#704: “That’s an interesting choice of phrase, young man…” – The Dead Sleep Lightly (1983) by John Dickson Carr [ed. Douglas G. Greene] Part 1 of 2

It’s fair to say that no-one has done more for the curation of John Dickson Carr’s work than Douglas G. Greene: collecting various obscure short pieces in the likes of The Door to Doom and Other Detections (1980), Merrivale, March, and Murder (1991), and Fell and Foul Play (1991), writing the staggeringly comprehensive (and recently reprinted) biography The Man Who Explained Miracles (1995), and enabling, through Crippen & Landru, publication of two — soon to be three — collections of Carr’s radio scripts edited by Tony Medawar.

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#691: Off the Record (2010) by Dolores Gordon-Smith

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You know the drill: two men in a meeting, a shot rings out, one of them is found with a bullet in him, the other holding the gun that fired it.  Stir in a “But he was already dead when I got here!” and simmer until an associate of an-amateur-sleuth-with-a-friend-in-the-police asks them to get involved (usually for personal reasons).  That Off the Record (2010) follows this recipe so perfectly is a credit to how perceptively Dolores Gordon-Smith has assimilated the Golden Age detective novel, because never does it feel just like we’re jumping through hoops for the sake of it.  The setup is familiar, but never less than engagingly handled.

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#672: Adventures in Self-Publishing – Murder by Magic (2017) by Paul Tomlinson

Murder by Magic

Typical, eh?  You wait years for a blog to talk about magic, and then suddenly three posts come along at once: the most recent In GAD We Trust episode with John Norris, and two self-published impossible crime stories — one this week, and one next.  Sure, that’s stretching the definition of “at once” to an Orwellian degree, but that’s how I apparently roll.

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#666: Adventures in Self-Publishing – The Thirteenth Apostle (2020) + ‘The Episode of the Nine Monets’ (2020) by Jamie Probin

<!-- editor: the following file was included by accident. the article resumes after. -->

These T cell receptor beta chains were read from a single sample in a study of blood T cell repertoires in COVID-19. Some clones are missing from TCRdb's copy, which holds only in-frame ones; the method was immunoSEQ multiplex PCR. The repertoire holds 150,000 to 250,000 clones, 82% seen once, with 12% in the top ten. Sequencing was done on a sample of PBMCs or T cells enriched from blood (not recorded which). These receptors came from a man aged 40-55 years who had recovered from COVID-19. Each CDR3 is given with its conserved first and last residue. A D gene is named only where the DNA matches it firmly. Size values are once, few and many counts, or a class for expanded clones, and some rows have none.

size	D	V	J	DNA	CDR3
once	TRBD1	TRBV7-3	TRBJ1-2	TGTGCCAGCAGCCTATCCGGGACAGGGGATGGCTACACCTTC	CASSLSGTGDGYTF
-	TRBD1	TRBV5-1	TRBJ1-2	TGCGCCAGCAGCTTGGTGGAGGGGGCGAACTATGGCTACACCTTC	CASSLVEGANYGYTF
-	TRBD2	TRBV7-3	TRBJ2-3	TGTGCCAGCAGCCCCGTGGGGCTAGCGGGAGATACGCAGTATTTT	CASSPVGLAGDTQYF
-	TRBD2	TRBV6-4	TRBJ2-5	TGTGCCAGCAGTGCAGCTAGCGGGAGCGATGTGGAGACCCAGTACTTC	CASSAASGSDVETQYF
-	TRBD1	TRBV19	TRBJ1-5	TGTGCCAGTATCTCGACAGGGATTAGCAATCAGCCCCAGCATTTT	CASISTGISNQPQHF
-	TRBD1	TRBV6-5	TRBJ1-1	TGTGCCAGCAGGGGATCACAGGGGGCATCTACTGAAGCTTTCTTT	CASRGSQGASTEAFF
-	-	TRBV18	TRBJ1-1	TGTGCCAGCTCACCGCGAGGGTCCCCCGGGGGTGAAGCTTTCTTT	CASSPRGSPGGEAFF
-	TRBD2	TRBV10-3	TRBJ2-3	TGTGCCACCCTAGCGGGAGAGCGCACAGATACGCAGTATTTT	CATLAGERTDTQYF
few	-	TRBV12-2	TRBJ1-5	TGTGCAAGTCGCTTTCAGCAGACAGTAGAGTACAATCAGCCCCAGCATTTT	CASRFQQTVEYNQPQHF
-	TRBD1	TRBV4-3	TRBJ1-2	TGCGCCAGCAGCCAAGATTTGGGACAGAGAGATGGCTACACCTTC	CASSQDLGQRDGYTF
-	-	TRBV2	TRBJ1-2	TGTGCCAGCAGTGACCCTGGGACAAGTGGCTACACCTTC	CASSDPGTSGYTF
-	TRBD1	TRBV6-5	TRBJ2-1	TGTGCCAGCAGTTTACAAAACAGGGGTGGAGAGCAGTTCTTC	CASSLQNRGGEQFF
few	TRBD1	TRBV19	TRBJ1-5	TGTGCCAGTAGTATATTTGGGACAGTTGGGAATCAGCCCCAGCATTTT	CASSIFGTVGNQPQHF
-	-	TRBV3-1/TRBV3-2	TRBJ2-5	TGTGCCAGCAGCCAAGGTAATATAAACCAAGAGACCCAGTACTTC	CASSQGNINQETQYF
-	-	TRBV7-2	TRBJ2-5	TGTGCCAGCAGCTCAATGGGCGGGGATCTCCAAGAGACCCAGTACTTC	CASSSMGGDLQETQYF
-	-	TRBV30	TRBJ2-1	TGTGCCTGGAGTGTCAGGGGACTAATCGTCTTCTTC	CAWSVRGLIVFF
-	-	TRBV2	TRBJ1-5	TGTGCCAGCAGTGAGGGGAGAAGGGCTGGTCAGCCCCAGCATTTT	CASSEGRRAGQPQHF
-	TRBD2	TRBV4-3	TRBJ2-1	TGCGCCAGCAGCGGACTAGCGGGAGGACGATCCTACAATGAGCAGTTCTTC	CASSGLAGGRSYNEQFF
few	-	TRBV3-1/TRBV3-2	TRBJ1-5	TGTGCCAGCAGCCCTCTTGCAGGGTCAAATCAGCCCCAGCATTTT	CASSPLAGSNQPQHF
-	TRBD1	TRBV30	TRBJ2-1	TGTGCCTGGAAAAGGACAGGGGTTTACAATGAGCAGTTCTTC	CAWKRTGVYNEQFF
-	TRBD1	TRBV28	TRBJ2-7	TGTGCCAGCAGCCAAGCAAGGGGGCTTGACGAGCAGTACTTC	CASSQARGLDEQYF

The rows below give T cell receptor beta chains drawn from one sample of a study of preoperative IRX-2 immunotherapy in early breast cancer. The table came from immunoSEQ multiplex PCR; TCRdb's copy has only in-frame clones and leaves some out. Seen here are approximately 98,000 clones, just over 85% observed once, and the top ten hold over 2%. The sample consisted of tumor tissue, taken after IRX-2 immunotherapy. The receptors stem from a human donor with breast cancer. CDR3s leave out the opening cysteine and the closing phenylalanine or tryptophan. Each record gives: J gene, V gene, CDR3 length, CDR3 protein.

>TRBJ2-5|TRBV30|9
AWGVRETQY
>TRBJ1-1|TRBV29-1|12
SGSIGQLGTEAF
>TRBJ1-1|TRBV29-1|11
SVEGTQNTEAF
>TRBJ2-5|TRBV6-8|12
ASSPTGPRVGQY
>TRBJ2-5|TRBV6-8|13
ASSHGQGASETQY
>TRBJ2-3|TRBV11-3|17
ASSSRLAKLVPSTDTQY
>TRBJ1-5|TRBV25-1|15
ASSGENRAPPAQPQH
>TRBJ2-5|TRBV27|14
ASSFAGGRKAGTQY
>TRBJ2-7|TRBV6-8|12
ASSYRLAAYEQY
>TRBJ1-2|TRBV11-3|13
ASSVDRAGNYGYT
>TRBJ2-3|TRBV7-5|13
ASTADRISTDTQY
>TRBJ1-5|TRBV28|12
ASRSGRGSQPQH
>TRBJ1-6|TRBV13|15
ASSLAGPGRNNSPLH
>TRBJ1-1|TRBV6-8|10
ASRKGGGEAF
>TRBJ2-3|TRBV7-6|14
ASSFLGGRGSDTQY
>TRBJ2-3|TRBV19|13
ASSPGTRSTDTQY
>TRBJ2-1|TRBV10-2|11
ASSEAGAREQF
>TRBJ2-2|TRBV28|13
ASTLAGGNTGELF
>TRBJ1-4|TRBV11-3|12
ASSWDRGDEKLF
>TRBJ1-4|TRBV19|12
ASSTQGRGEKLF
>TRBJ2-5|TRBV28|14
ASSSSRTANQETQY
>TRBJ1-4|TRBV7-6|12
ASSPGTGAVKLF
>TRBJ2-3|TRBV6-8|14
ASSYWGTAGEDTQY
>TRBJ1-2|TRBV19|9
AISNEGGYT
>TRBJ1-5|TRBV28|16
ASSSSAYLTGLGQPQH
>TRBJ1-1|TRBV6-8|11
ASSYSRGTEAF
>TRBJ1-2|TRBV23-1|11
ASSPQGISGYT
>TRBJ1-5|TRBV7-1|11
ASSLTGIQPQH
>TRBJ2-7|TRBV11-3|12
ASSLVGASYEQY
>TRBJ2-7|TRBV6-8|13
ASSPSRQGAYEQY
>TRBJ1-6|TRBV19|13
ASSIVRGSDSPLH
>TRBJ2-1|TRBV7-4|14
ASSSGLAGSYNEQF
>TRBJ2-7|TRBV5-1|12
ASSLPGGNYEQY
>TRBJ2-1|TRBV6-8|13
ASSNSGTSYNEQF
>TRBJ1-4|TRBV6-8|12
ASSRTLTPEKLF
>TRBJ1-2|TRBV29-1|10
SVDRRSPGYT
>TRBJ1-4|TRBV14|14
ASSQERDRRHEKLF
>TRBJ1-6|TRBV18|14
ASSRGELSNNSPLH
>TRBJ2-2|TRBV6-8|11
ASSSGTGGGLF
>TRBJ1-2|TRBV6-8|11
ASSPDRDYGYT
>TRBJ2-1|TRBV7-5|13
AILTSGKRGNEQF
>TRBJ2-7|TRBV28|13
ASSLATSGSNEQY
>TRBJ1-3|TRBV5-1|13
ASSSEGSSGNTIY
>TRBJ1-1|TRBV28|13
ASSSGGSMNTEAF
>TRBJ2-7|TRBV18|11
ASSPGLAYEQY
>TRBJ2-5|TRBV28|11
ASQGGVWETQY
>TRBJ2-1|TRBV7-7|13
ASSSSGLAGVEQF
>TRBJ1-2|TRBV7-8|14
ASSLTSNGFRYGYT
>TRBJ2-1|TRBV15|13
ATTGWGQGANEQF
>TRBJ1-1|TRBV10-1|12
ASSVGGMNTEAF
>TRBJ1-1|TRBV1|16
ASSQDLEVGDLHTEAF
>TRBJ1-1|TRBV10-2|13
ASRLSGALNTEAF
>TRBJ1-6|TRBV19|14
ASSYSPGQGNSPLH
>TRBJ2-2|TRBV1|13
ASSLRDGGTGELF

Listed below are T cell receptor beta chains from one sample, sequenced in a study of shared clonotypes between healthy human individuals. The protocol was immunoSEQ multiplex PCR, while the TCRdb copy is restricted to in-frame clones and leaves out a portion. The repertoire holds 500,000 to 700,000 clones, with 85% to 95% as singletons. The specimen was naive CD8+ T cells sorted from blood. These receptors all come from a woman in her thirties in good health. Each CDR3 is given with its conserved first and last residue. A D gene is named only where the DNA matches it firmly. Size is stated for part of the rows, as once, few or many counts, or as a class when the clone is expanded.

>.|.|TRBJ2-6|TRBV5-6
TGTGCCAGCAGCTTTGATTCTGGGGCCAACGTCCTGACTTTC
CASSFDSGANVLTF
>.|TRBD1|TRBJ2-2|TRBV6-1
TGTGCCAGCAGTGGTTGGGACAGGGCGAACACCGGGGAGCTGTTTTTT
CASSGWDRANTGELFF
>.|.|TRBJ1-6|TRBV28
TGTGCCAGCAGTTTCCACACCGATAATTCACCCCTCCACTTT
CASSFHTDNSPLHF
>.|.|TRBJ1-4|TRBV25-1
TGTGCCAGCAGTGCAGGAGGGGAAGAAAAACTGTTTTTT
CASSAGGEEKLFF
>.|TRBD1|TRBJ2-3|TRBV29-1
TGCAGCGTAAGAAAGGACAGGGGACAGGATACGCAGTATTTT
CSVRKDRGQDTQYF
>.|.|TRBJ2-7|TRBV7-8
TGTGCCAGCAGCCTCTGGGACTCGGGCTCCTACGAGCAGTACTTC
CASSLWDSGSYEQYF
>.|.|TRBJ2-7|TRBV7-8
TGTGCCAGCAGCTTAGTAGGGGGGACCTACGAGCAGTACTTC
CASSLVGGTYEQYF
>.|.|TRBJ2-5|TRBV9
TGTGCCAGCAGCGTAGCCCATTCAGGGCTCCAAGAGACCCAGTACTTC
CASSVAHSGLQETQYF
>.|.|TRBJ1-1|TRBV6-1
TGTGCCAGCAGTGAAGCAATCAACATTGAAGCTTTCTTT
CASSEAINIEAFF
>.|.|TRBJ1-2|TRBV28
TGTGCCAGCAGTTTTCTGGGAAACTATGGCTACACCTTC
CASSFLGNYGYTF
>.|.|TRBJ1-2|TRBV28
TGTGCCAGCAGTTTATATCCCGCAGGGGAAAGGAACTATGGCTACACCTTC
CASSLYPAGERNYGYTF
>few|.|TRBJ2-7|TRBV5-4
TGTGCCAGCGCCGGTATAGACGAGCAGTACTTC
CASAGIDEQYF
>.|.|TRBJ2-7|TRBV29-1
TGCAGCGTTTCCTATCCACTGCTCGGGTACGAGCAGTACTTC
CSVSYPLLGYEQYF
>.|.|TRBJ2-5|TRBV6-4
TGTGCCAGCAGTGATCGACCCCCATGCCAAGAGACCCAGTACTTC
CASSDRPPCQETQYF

Thirteenth Apostle, The

There’s a quote attributed to Michaelangelo essentially stating that a statue already exists inside a block of stone and it’s merely the sculptor’s job to chip away the stone that isn’t part of the resulting artwork.  This came to mind a lot whilst reading The Thirteenth Apostle (2020) by Jamie Probin, because if you remove the excess of nervous repetition and tedious tone setting there’s probably a great book in here somewhere.

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#644: A Hundred Thousand Dragons (2010) by Dolores Gordon-Smith

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When Jack Haldean encounters Durant Craig in the lounge at Claridge’s hotel, the latter apparently carries a grievance from their war days and offers up a volley of abuse before storming out.  Haldean refuses to disclose the reason for Craig’s outburst — offering only that “I let him down rather badly once…I deserve it” — and instead seems keen to forget the meeting.  When a mysterious car accident during a fancy dress party raises the possibility of murder, it’s not long before Halden and Superintendent Ashley find themselves investigating a menage that involves one Durant Craig…and so it seems that Jack Haldean has a reckoning with the misdeeds of his past.

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#629: Hardly a Man is Now Alive, a.k.a. Murder Now and Then (1950) by Herbert Brean

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Three books into the seven-strong output of Herbert Brean, I’m going to suggest that he’s one of the most unjustly-neglected writers of the latter-GAD era — that “latter” prefix being key.  Brean’s plots are dense enough for the puzzle fiends of the 1930s, and his social milieu more than matches the requirements of the post-GAD 1950s hankering after domestic suspense, but each school will be disappointed by how much of its rival is present.  Thus, puzzle fans lazily insisting he’s in the same bracket as John Dickson Carr and realism fans keen to play up his HIBK credentials each sell him as writing sorts of books he never wrote, and everyone ends up disappointed.

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